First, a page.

Tuesday, September 2, 2014

From the Fine How-Do-You-Do Department

This is what I found upon arrival at my classroom door this fine Tuesday morning after a three-day holiday weekend:

Yeah. It’s a critter of indeterminate origin. I first thought it might be a copperhead. We’ve had them in the building. It’s a matter of the building being built around them out here in the sticks. They were babies. Not a big honkin’ serpent-handler’s dream. But it makes me wonder if there’s a big ‘un hiding out waiting to give birth again. Copperheads do that, you know. Give birth to live young. No eggs. I think it’s a characteristic of the pit viper family.

Upon closer inspection, very difficult with the killer stiff neck I’ve had since Saturday, I saw some legs on this little belly-up fellow. “Oh. Maybe it’s a lizard.” He was not scaly, though. So maybe a newt. The Pony, who had stepped right over him and gone on his merry not-helping-people way, came back up the hall from his locker.

“I saw that.”

“Yes. We have to do something. I can’t bend over. And I don’t want to have to discuss it with the kids every hour. Get a Puffs With Aloe and scoop him up for the wastebasket.”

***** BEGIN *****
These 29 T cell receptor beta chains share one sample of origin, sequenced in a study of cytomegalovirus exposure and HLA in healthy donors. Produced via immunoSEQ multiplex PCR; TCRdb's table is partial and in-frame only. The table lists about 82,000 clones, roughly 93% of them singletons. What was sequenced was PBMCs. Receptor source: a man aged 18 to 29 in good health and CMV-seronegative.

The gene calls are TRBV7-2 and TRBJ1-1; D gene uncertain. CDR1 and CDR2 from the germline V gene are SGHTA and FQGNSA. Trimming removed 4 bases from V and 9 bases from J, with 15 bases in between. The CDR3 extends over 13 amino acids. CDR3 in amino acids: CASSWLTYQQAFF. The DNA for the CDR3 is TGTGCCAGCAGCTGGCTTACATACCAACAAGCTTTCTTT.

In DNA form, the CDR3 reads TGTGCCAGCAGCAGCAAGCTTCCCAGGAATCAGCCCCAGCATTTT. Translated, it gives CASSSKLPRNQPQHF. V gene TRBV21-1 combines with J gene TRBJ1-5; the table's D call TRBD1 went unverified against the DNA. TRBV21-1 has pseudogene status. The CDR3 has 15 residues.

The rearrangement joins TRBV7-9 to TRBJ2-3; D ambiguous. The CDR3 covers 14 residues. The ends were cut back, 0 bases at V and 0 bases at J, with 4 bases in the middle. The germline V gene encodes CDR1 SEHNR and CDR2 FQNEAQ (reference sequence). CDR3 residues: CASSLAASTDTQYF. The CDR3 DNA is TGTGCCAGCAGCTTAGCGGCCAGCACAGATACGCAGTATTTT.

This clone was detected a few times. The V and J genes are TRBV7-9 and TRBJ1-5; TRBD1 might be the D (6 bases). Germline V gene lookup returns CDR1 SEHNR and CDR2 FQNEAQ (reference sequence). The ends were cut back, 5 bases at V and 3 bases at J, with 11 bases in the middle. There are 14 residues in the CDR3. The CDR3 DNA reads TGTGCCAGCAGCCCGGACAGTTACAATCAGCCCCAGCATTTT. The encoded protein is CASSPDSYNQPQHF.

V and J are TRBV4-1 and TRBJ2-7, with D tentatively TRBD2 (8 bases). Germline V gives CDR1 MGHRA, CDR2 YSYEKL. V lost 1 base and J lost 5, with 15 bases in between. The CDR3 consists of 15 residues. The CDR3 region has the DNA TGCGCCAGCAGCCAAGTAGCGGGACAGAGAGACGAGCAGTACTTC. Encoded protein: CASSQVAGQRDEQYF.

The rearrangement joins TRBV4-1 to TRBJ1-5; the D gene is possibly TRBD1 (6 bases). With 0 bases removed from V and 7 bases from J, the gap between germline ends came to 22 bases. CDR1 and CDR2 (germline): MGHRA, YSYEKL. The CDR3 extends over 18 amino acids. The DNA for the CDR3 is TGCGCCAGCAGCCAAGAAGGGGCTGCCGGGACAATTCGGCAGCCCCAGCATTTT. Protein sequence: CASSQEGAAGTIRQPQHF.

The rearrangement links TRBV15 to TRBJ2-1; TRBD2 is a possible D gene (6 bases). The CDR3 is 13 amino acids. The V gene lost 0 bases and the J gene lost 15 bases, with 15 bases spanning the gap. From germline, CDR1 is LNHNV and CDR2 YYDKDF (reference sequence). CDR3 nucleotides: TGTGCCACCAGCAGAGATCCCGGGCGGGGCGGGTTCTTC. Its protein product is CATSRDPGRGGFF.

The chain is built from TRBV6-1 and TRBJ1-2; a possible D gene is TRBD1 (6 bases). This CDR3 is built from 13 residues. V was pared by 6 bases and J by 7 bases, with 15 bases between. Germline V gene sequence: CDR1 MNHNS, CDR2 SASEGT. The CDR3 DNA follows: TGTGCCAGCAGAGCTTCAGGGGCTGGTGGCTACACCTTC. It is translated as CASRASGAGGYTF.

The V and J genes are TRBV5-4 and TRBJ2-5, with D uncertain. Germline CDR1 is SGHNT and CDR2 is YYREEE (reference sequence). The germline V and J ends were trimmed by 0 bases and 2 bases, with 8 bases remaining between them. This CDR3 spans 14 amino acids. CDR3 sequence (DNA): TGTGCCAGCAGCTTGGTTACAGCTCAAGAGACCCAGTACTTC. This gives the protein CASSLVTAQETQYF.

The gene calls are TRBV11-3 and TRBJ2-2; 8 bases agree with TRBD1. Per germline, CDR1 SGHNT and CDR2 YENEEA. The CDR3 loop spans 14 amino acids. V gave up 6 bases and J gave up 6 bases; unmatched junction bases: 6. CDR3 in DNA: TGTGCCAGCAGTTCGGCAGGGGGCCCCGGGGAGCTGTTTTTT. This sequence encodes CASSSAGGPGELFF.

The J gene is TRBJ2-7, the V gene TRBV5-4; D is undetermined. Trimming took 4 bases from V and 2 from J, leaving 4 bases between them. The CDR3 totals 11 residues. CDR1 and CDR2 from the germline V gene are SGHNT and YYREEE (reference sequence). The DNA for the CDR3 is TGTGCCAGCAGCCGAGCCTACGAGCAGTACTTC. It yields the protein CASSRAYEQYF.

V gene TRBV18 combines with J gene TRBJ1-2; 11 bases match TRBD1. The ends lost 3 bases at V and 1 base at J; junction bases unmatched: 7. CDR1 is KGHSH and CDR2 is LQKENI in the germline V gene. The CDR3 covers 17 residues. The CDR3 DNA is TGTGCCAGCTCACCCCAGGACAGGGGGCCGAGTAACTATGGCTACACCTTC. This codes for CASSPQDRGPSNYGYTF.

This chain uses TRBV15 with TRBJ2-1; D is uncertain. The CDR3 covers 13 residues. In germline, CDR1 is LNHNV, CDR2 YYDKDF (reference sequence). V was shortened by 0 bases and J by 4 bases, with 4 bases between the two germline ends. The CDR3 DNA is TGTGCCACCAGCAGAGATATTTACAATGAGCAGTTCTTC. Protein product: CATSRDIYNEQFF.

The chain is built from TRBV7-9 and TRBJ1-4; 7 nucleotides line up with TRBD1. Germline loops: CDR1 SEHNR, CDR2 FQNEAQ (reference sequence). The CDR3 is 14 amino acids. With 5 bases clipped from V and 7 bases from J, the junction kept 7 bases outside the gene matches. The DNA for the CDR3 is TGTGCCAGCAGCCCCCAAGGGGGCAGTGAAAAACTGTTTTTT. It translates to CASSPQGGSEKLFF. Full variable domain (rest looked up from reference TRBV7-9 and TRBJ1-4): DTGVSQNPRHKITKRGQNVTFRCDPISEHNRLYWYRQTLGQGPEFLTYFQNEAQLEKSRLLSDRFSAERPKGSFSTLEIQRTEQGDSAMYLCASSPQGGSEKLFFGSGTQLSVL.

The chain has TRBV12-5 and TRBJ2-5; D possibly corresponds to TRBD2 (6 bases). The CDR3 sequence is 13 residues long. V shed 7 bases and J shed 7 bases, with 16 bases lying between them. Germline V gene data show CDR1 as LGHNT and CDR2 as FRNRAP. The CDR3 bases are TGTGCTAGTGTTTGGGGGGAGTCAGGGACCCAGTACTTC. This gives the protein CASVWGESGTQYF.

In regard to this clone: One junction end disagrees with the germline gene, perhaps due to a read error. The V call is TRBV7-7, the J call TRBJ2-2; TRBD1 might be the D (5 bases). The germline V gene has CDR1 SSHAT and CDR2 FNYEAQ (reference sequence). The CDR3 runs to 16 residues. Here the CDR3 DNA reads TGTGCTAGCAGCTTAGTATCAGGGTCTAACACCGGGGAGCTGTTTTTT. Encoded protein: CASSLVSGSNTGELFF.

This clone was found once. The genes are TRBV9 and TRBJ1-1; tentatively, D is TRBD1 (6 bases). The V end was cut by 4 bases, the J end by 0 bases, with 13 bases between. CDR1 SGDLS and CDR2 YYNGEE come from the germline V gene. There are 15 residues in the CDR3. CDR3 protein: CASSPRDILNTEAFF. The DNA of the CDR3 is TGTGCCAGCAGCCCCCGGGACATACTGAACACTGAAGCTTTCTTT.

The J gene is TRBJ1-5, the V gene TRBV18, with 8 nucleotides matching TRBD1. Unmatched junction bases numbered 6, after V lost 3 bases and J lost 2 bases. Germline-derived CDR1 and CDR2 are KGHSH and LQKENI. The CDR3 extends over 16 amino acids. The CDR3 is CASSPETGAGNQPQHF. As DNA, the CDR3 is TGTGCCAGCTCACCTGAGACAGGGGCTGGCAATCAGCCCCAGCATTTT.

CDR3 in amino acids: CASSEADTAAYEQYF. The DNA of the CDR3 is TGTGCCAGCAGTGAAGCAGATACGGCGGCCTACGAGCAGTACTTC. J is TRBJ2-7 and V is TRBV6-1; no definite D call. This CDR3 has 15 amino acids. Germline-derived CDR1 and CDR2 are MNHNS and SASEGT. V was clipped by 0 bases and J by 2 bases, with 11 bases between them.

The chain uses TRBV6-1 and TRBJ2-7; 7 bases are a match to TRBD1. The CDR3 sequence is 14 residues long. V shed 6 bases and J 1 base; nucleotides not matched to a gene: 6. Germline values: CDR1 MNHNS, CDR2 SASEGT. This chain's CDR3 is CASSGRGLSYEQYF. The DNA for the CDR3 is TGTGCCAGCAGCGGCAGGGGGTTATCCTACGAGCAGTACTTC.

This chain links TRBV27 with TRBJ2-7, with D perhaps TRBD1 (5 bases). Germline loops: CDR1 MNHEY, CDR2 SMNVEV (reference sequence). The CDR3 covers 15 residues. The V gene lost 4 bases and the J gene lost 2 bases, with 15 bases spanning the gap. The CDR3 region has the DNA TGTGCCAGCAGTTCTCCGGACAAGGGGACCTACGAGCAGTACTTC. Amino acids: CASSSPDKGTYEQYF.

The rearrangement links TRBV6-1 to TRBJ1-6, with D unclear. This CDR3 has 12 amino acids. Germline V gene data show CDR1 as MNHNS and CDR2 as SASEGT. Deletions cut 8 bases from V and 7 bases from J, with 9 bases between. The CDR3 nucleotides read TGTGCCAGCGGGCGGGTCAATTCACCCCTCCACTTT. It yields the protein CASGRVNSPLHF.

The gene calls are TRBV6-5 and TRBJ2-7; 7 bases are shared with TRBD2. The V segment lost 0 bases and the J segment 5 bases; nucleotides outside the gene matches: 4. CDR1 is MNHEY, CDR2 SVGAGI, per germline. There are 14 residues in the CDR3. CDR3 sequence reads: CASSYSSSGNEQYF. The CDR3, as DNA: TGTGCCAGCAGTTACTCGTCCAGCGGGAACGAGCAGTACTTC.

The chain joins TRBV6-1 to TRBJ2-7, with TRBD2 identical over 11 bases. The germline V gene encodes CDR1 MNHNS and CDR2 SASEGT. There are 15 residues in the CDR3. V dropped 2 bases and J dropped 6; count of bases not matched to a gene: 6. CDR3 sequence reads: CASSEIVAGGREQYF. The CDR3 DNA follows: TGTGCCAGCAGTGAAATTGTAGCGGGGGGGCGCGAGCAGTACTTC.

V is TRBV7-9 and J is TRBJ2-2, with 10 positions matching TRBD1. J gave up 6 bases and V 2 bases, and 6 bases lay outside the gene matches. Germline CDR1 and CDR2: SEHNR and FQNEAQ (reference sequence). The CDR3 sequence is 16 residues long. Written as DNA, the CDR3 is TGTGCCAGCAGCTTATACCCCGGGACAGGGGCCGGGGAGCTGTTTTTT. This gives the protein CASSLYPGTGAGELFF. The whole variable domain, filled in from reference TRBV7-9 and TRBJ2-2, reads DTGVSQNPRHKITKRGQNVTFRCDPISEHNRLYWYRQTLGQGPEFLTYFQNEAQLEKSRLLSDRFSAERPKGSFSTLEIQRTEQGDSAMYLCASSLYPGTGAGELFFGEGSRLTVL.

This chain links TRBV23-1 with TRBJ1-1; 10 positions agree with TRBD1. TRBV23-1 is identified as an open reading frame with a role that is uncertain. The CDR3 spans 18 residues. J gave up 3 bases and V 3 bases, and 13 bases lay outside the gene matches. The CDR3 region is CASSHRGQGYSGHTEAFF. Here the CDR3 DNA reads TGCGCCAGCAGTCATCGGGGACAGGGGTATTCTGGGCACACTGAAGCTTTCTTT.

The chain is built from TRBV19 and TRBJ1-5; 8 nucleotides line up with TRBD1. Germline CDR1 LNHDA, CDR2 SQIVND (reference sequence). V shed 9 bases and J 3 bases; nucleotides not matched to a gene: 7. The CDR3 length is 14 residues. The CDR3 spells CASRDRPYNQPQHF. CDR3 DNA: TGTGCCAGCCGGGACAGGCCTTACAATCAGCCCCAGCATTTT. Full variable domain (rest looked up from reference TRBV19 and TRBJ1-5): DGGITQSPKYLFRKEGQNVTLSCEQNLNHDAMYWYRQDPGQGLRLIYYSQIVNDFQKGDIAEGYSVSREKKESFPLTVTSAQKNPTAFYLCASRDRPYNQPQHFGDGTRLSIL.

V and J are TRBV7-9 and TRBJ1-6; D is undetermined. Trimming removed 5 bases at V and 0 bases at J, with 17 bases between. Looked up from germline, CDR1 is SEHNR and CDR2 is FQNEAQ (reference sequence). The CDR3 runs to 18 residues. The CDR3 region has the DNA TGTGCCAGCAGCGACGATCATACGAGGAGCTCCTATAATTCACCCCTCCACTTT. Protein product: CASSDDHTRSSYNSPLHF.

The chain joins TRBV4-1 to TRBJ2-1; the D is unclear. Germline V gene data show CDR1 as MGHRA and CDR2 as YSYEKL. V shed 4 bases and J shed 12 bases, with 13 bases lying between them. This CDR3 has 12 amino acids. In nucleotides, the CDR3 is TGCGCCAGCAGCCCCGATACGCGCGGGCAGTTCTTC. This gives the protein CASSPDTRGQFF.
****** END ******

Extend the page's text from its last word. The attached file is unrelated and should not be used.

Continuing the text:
“ERRRR! All right. I think it’s a salamander.”

“Maybe. I can’t see that good.”

The Pony trotted over to the pencil sharpener corner for a Puffs. Only the best for my students’ noses and salamander removal. He came back to the doorway and squatted down.

“Huh. He moves funny.”


“I guess you could say that. He’s trying to get away.” The Pony pounced a couple of times with the tissue. Kind of like a losing game of whack-a-mole.

“I hope he can’t climb out of the wastebasket. Better yet, toss him out the window.”

“Okay. WHOA! He’s not our problem anymore!”

That dead copperhead/lizard/newt/salamander took off down the hall, hugging the wall. I suppose I should have told somebody. But I'm sure he'll turn up again.


  1. Such a long tail. No wonder at first you thought it was a snake.

  2. It sounds like that c/l/n/s was hungry for knowledge. He'll join the other animals (AKA teenagers) in their endless quest for information.

    Too bad you could not have planted him in a specific place to create the most bedlam...

  3. Whatever it was, it is freaking me out. That tail is an ungodly length. Likely related to Old Nick.

  4. joeh,
    Ya got THAT right! I'm not the exterminator. Or the nurse.

    That's so creepy, that tail. Not like the short ones that break off the lizard when your miniature poodle catches him.

    I'm sure that's what he was looking for. In fact, one of my students has said that to me the last two days. "I'm ready to get my learn on." He sits right by the window where I stepped on a giant spider during my plan time last week. Yes, it was noticed. No, I did not pick it up. The kid behind the learn-on guy said, "Look at that big spider!" And I said, "You should have seen how big he was ALIVE!"

    Well, he sure ain't related to SAINT Nick! I did not detect an odor of brimstone, but then again, my head is clogged up most mornings.